Her top foreign policy aide, Sasha Baker, is a “former deputy chief of staff to ex-Secretary of Defense Ash Carter.” Another adviser is Ilan Goldenberg, “former chief of staff to the Special Envoy for Israeli-Palestinian Negotiations in the Obama State Department.” And Jarrett Blanc, “former coordinator for the Iran nuclear implementation at the State Department and acting special representative for Afghanistan and Pakistan under President Barack Obama.”
Blanc has assumed a lead role in corralling a group of outside foreign policy advisers helping the Warren campaign. According to the campaign, it includes Alexandra Bell, former senior adviser to the Under Secretary of State for Arms Control and International Security, Brittany Brown, former acting senior director for African Affairs at the National Security Council, Hady Amr, former deputy special envoy for Israeli-Palestinian negotiations, Mike Fuchs, former Deputy Assistant Secretary of State for East Asia and Pacific Affairs and Laurel Miller, former acting special representative for Afghanistan and Pakistan.
These are all presumably well-intentioned people who want to make the world a better place, and they obviously joined Warren’s campaign because of their experience and their expertise. But that meritocratic deference to establishment experience has landed the United States in trouble before. Barack Obama also ran for president as a critic of America’s foreign policy establishment (his top foreign policy aide even nicknamed it The Blob). But Obama also sought to enlist experienced foreign policy advisers who adhered to the status quo view of America’s place in the world: Ever the conciliator, he made career-long hawk Hillary Clinton his first secretary of state and left a Republican in charge of the Department of Defense for much of his first term. He let his vice president (another current front-runner for the Democratic nomination) serially undermine his attempts to rein in Benjamin Netanyahu and repeatedly did things that he seemed instinctively to resist—like stepping up the war in Afghanistan and supporting the Saudi war in Yemen—because the serious professionals in his administration convinced him he had no alternative.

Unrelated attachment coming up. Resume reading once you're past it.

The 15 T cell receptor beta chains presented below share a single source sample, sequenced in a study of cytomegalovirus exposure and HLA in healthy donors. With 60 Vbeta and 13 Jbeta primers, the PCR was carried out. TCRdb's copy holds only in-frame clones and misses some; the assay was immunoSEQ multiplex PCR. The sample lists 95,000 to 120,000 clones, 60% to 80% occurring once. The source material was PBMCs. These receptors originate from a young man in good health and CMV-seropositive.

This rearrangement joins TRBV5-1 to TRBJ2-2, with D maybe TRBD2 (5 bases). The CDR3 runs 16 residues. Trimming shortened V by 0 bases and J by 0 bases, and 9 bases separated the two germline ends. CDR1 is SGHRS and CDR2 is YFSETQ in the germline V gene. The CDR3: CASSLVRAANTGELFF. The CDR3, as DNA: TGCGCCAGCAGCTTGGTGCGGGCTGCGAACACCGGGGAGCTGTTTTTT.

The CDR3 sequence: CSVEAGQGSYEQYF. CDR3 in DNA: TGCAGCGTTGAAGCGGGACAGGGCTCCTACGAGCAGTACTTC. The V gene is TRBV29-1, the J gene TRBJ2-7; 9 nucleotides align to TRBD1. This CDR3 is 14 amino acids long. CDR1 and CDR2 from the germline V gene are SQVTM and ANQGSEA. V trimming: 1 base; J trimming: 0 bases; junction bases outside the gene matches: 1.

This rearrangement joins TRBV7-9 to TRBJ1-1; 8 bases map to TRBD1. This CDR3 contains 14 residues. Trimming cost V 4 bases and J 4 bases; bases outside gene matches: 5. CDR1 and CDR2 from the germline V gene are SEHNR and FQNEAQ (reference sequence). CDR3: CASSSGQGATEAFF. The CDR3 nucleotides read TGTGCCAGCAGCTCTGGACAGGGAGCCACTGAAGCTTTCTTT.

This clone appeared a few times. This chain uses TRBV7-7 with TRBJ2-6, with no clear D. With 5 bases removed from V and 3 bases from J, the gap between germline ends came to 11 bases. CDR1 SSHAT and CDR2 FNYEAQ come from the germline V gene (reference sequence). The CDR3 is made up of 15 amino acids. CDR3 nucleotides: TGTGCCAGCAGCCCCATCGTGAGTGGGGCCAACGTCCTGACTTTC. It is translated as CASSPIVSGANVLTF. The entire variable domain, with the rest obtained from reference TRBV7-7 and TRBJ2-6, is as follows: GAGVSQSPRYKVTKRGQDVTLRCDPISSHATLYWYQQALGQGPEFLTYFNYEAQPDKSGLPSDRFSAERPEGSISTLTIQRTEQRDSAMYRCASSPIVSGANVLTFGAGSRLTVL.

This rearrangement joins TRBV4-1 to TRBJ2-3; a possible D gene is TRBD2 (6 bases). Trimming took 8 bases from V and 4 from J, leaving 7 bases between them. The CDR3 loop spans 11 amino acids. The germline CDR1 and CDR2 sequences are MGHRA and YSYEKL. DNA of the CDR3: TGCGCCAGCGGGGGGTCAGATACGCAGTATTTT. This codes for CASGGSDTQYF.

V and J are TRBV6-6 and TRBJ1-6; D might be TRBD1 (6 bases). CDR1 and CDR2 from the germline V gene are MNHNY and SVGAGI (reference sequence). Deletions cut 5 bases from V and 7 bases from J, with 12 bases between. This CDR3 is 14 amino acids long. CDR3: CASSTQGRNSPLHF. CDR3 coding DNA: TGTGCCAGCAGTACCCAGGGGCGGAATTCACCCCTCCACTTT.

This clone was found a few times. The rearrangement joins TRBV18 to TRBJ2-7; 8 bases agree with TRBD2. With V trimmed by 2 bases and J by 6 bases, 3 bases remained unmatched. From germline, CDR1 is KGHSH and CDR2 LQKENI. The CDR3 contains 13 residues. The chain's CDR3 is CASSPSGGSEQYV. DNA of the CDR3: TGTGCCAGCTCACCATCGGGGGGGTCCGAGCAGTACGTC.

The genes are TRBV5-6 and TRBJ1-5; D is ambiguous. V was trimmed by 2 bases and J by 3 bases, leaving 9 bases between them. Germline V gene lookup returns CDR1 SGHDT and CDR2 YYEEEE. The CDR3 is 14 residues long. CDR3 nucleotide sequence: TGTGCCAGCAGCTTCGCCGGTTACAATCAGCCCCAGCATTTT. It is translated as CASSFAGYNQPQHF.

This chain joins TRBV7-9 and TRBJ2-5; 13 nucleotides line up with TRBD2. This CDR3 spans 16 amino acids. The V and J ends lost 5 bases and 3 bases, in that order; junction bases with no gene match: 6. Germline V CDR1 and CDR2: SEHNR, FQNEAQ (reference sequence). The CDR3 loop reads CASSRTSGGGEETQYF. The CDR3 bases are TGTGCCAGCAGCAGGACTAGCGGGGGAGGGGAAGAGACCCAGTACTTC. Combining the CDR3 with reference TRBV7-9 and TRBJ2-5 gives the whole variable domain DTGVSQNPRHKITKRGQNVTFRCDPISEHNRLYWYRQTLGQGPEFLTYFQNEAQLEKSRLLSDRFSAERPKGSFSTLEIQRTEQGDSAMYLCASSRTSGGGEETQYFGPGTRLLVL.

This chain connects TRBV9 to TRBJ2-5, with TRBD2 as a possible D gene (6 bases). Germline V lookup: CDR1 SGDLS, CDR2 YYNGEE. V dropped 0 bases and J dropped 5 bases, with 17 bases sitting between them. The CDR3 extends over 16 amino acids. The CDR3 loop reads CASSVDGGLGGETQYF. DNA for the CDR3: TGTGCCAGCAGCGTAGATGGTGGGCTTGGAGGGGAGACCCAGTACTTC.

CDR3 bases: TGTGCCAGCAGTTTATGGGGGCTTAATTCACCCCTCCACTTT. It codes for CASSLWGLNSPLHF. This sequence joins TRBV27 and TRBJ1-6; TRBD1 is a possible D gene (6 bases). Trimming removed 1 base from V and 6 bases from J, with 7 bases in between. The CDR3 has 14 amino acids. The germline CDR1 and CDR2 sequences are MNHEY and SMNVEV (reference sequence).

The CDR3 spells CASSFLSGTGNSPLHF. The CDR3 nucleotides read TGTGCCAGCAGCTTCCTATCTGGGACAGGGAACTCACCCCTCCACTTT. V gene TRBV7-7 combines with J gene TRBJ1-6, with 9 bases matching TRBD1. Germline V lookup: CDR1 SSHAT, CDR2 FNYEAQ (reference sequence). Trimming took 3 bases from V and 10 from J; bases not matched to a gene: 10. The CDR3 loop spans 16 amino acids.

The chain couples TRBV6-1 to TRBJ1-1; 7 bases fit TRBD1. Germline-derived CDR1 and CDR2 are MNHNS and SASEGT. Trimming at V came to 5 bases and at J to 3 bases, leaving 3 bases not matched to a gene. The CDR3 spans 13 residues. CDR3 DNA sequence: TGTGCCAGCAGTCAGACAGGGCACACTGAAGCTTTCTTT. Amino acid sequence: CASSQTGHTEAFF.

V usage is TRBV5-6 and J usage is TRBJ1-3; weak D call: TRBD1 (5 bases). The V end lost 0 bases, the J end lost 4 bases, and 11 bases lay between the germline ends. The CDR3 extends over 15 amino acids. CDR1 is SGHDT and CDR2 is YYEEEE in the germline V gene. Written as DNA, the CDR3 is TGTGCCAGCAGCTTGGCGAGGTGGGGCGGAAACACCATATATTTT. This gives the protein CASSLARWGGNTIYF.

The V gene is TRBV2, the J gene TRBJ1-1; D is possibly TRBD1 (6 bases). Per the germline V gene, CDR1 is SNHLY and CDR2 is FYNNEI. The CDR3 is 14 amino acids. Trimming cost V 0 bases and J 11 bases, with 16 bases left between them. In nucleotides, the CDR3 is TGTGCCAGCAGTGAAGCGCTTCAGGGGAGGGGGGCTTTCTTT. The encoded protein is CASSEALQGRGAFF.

Warren could well repeat these mistakes if she fills her administration with the same kind of people who staff her campaign. But it seems doubtful that Sanders would do the same, considering the sort of people advising him now. That list does include some fairly conventional choices, including an Obama veteran or two, but it also includes respected experts who are pointedly not part of the existing Democratic national security industry. His Cabinet and administration would probably not look like Obama’s—there would be fewer people trying to convince him to take the conventional, interventionist approach—and in that sense, it will represent a meaningful break from the status quo.
That is perhaps why party insiders are trying so hard to stop Sanders, while ignoring the other Democratic candidates. Warren’s domestic agenda may pose just as much of a threat to business leaders and insurance company executives as Sanders’s, but it will (they imagine) be easier to stop in Congress and the courts. For The Blob, a Sanders presidency could mean being frozen out of power. For the rest of us, that may be the most compelling argument for his candidacy.